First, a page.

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Danijel Gorupec

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Danijel Gorupec last won the day on July 19 2020

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  1. hmm... I will try to be more careful... Generally, yes.... you generally need to invest different amounts of energy to maintain speed of two objects of non-equal mass in gravitational field. The exception are the trajectories that are always perpendicular to the gravitational force.
  2. Interesting... at first I would instead expect that calf, lamb and deer babies keep quiet, not to attract predators. Isn't it true that in some animals, mothers can leave their babes in quiet hiding for some limited time? Human babies obviously do not even think about predators, lol.
  3. Yes, a dumb question, but I am just listening to a baby crying across the village and I cannot remember if I ever heard any baby animal crying that loud... Strange. Are baby gorillas equally loud when crying? As far as I can remember, baby chicken can get very loud - possibly only quieter than human babies due to smaller body size. Are ostrich babies particularly loud?
  4. Did they actually test this? My understanding was that all test hits were performed on non-functional satellites that had predictable trajectories - and if the weapon is designed to target evasion-capable satellite, then they tested shit. Are you saying that the weapon has a local sensing system that locks it on the satellite? I was under impression that all guidance is made from Earth. (Because if the weapon does not have any local sensing, then you can still play the game with an 'imagined evasion-capable satellite'.) EDIT: just occurred to me that even if local sensing is employed, they could still easily reprogram the software to miss 'five yards to the left'... and confirm the expected result using the all-mighty earth-based tracking systems.
  5. Maybe, but such agreements generally do not hold in case of war. Just brainstorming: maybe we can calculate the critical satellite density that can cause the destructive chain-reaction, then make an agreement to keep the density lower.
  6. Why does someone need to actually hit a satellite to test an anti-satelite weapon? You simply imagine a point in space and make your weapon fly through that point at certain exact time - this is a hit. Hitting an actual satellite seems more like an exhibition to me.
  7. I would say it is naive to think that only one thing happens when two civilizations make a contact. All possible things happen instead. There are various fractions and interest groups, 'freedom fighters', smugglers, opposition groups, shady business persons etc. I guess, at least some of them would try to make a contact with us... It is difficult to me to imagine a monolithic civilization (if I imagine aliens as a product of evolution). So, I would say, lack of contact is not due to their rational decision, but must be due to 'technical' difficulties. For the 'technical' difficulties... obviously, distances and limited light speed do not help. But there must also be something else - there must be one more prohibitive rule that I cannot figure out.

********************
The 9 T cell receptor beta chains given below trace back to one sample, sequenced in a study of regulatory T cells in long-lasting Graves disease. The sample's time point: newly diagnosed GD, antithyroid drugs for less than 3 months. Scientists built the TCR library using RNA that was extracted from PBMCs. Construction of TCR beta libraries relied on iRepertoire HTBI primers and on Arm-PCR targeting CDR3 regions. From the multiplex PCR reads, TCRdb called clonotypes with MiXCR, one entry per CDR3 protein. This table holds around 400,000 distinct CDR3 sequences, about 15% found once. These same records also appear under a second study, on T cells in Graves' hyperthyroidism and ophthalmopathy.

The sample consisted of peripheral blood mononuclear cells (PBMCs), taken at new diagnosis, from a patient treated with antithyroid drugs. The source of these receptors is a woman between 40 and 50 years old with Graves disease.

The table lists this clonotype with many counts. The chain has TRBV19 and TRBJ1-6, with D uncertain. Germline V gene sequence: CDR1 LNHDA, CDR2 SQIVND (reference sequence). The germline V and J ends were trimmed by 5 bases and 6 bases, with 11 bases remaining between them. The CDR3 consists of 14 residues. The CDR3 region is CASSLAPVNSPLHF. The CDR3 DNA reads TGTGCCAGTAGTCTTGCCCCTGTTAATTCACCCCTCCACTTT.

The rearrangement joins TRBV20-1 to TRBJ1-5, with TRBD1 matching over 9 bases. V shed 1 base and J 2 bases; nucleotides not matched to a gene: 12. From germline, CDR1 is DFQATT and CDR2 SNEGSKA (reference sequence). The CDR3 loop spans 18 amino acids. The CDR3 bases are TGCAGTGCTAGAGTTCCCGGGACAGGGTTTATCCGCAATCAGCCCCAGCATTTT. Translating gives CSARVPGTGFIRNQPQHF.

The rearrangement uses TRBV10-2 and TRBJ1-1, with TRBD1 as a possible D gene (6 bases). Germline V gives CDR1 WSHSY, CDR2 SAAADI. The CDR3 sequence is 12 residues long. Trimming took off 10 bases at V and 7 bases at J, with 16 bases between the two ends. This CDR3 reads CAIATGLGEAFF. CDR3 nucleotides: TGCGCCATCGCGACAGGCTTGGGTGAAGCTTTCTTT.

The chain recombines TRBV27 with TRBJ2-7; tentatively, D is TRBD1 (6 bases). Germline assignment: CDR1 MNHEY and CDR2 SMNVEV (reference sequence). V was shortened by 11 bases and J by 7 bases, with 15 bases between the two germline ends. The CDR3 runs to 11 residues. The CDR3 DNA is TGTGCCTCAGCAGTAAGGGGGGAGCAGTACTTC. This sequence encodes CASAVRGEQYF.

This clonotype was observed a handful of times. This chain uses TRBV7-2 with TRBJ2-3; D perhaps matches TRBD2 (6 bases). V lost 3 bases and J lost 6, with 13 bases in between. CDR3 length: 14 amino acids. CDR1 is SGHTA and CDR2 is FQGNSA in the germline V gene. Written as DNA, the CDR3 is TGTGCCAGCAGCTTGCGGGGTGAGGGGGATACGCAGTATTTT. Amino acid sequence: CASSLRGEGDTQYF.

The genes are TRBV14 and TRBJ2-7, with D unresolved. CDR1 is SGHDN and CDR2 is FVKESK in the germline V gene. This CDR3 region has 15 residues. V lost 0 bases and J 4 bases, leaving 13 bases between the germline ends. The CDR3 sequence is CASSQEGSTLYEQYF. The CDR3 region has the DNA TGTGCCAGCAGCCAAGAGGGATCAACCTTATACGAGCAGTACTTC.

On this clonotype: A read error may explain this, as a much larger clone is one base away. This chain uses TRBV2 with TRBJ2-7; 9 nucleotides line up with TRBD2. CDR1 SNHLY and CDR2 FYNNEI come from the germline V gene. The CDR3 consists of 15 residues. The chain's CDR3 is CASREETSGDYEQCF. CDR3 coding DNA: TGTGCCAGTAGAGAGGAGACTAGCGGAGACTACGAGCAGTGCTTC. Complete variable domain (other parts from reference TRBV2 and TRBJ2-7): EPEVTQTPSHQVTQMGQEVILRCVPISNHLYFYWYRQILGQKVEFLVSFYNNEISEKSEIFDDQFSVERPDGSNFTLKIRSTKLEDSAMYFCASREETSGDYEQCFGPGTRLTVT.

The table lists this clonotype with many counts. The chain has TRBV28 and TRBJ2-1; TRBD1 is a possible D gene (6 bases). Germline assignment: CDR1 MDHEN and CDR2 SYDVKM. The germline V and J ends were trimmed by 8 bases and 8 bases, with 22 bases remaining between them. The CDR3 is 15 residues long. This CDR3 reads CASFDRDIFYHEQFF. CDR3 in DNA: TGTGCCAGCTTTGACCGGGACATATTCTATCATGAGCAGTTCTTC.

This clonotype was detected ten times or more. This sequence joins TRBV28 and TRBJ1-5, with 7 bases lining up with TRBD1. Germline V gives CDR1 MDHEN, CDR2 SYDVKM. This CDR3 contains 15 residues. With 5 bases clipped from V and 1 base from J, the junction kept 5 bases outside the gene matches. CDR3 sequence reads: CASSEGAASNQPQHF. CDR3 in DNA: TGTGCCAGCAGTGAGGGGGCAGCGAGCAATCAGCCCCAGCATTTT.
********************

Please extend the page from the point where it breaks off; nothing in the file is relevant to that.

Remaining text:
8. Yet, some people cannot live without insulin shots - and it would unfair to ban them from sports (as you know, sadly, many top athletes today are registered as diabetic - is this fair or not?)
  9. This is also my opinion (the existence the 'unlimited' class), but I see drawbacks. For example, drug assisted vs drug non-assisted sports (should there be several 'unlimited' classes depending on the amount of drugs allowed, or should drug usage, like insulin, be completely banned?). Further, soon there will be cyborg kids around - what about them (we already had complains about runners with prostheses).
  10. All powerful. I want to know the theoretical distance that I can still 'touch' by any means possible. I was playing with this number a little, and if my back-of-envelope calculations are any good, then my light ray will not be able to reach an object that is currently farther than cca 5.3 billion light years (and the ray will reach an object at this limiting distance in about 14 billion years). If my calculations are correct, then this 'controllable' universe is much smaller than the observable universe.
  11. what then is the approximate size of this 'controllable' universe? (That is, the part of the universe that we can affect in any way... I don't know if this universe is already named somehow; borrowed the term 'controllable' from the control theory).
  12. If I choose a galaxy near the edge of the observable universe, and I send a ray of light toward this galaxy, will the light ever reach the galaxy?
  13. I did not understand if they added water to the soil or not? (btw, I would be more interested about an experiment to check if lithoautotrops can live there - but I guess it could take a long time to check it)
  14. I see. So it seems the effect is especially pronounced for 'overexposed' stars. So I guess they can have certain control by using proper exposition time. But, since we know how the effect is caused, shouldn't we be able to simply remove the effect from the image numerically? If this can be done, I guess they didn't do it just because the image looks more interesting to general population with all those rays sparkling around.
  15. Recently I saw comparison between an image taken by Spitzer and an image taken by James Webb space telescope (here, for example: https://www.planetary.org/space-images/spitzer-vs-jwst-in-infrared ). Why there are those rays of light visible around bright starts on the James Webb image (but not on the Spitzer image)? BTW, Is there a specific English term for this effect? Also, does anybody know what could be the exposition time needed to make these pictures (both, Spitzer and James Webb)?
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